The ATR-FTIR spectra of the pristine and coated membranes are shown in Figure 2. The characteristic absorption peaks were identified in both spectra. For the pristine PVDF membrane, the peaks at 879, 1178, and 1403 [cm.sup.-1] correspond to the C-C, C[F.sub.2], and C[H.sub.2] vibrations, respectively. [39] The same peaks are also seen in the coated membrane spectrum, however, with less absorbance intensity. Figure 2 also indicates that new peaks arose on the coated membrane surface at 1506 and 1767 [cm.sup.-1], which are attributed to CC and CO stretching, respectively, due to the presence of PC. [40] Furthermore, the peaks at 1193 and 1014 [cm.sup.-1] are assigned to O-CC asymmetric stretching and C-O bond, respectively. [40]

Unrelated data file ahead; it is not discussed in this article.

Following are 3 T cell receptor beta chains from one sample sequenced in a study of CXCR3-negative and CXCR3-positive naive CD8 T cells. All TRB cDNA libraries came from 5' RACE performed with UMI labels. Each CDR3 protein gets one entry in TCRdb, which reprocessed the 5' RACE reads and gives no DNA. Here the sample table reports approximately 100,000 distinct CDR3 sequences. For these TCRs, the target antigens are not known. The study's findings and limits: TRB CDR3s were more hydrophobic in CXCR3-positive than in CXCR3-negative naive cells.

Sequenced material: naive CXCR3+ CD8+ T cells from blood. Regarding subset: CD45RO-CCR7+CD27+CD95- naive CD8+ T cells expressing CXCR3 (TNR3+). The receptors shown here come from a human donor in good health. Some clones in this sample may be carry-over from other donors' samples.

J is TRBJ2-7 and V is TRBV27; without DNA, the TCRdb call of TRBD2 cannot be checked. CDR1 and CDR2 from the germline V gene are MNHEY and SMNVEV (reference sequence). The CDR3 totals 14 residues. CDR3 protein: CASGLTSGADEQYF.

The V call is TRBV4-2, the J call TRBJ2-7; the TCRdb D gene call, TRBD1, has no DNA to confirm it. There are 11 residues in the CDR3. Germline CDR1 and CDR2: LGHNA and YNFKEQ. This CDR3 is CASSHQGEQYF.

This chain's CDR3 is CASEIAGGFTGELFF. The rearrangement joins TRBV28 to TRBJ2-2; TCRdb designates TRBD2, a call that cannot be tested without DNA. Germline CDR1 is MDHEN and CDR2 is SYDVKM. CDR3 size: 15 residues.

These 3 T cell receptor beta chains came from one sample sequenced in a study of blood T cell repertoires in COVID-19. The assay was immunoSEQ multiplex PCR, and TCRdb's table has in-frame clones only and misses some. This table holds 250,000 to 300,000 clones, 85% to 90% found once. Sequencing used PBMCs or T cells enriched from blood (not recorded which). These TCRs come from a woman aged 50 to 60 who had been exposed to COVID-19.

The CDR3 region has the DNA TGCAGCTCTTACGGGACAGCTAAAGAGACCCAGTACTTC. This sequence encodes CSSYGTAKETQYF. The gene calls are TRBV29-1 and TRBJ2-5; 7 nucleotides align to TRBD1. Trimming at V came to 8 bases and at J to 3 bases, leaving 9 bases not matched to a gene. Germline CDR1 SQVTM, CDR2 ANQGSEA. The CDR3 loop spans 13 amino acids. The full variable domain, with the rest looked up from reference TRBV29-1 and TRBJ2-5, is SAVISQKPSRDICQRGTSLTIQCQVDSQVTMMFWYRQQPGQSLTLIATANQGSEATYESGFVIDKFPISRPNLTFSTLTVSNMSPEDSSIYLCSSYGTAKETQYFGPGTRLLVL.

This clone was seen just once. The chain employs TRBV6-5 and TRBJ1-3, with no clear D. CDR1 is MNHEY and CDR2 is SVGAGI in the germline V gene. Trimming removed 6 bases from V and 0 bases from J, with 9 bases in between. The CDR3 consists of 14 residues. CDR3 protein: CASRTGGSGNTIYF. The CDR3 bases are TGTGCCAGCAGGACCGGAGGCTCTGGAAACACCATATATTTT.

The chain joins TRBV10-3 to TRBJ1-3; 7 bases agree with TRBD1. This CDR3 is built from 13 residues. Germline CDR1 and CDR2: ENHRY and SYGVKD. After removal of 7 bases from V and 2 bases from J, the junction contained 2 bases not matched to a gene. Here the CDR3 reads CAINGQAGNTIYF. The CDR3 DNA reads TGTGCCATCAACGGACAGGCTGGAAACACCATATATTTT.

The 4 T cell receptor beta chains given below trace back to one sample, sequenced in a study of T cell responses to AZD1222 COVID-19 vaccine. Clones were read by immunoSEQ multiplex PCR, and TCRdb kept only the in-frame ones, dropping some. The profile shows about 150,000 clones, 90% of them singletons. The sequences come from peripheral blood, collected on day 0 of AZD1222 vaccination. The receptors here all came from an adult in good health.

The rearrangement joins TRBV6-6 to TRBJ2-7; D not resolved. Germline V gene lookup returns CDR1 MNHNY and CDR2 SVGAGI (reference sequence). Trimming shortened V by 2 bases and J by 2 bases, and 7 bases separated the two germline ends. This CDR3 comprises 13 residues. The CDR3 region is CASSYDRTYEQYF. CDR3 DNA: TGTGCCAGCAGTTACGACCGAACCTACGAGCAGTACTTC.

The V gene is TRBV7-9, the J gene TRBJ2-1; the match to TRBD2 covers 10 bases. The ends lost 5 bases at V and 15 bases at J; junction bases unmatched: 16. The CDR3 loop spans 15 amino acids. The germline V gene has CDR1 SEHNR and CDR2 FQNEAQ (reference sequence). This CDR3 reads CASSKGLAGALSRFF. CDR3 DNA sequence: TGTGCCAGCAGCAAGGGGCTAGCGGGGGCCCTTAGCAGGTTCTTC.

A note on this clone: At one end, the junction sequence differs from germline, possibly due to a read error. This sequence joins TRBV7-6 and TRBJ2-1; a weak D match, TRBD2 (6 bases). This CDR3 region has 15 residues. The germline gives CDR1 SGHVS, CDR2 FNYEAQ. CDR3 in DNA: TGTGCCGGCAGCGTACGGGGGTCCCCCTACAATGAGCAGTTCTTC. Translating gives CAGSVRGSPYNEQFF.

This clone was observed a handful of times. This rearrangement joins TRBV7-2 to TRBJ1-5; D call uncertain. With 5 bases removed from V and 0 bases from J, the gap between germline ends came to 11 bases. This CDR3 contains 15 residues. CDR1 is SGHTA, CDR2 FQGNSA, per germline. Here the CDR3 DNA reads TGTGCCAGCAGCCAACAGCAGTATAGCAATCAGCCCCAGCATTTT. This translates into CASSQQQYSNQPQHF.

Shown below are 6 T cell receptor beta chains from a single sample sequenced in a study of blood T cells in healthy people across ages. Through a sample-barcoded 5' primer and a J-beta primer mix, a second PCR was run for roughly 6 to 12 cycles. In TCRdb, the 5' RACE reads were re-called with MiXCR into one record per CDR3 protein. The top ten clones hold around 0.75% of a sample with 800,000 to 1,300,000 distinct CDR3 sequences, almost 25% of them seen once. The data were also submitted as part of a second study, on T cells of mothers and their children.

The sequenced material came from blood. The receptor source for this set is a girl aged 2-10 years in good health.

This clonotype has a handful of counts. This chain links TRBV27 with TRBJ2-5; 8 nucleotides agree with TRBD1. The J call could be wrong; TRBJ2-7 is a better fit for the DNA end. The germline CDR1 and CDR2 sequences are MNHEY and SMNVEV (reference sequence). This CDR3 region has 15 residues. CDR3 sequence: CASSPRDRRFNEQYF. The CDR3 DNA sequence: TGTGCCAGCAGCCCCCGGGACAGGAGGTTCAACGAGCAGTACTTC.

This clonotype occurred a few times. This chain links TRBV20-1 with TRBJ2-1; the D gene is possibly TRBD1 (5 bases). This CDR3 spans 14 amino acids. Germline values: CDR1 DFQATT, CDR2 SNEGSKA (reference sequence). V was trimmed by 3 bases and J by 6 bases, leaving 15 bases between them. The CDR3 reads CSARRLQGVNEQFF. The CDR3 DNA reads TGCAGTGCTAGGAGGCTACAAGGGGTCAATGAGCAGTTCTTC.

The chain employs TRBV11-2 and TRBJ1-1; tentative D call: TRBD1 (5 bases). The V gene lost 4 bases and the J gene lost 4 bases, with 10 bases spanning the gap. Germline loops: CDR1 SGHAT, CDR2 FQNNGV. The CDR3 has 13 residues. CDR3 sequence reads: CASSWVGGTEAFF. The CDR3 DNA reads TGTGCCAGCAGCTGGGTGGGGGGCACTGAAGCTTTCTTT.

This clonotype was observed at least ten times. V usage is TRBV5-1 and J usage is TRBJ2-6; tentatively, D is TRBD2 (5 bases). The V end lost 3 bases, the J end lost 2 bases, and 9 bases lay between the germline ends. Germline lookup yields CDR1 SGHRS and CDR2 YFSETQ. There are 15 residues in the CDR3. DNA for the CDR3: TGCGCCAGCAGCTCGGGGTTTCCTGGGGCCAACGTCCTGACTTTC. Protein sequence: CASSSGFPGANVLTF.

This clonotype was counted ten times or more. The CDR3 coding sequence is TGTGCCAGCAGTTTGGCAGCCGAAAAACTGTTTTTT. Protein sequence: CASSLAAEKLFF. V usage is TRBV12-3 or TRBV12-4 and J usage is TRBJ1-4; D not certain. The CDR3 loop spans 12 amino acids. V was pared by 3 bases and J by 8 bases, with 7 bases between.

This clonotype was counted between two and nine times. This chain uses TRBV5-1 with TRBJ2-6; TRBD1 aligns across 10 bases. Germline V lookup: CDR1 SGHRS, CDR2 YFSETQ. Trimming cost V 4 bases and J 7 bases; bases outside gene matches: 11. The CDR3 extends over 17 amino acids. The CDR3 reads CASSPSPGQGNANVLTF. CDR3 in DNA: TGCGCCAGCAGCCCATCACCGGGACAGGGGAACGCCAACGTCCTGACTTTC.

3.2 | Membrane morphology and hydrophobicity

Figure 3 presents the morphology of the pristine PVDF membrane surface and cross-section. With respect to Figure 3A, the membrane revealed asymmetric structure with macrovoids beneath the thin top layer, which is well known for membranes prepared through nonsolvent induced phase inversion process. [41] Figure 3B,C shows the surface of fabricated membrane, in which micro pores are obvious especially in Figure 3C. Table 1 presents the average pore size of the membranes, determined by capillary flow porometery. According to the results, the pristine membrane has an average pore size of 0.196 [micro]m, which is between 0.01 and 1 [micro]m, [2] and thus, it is appropriate to be used in DCMD.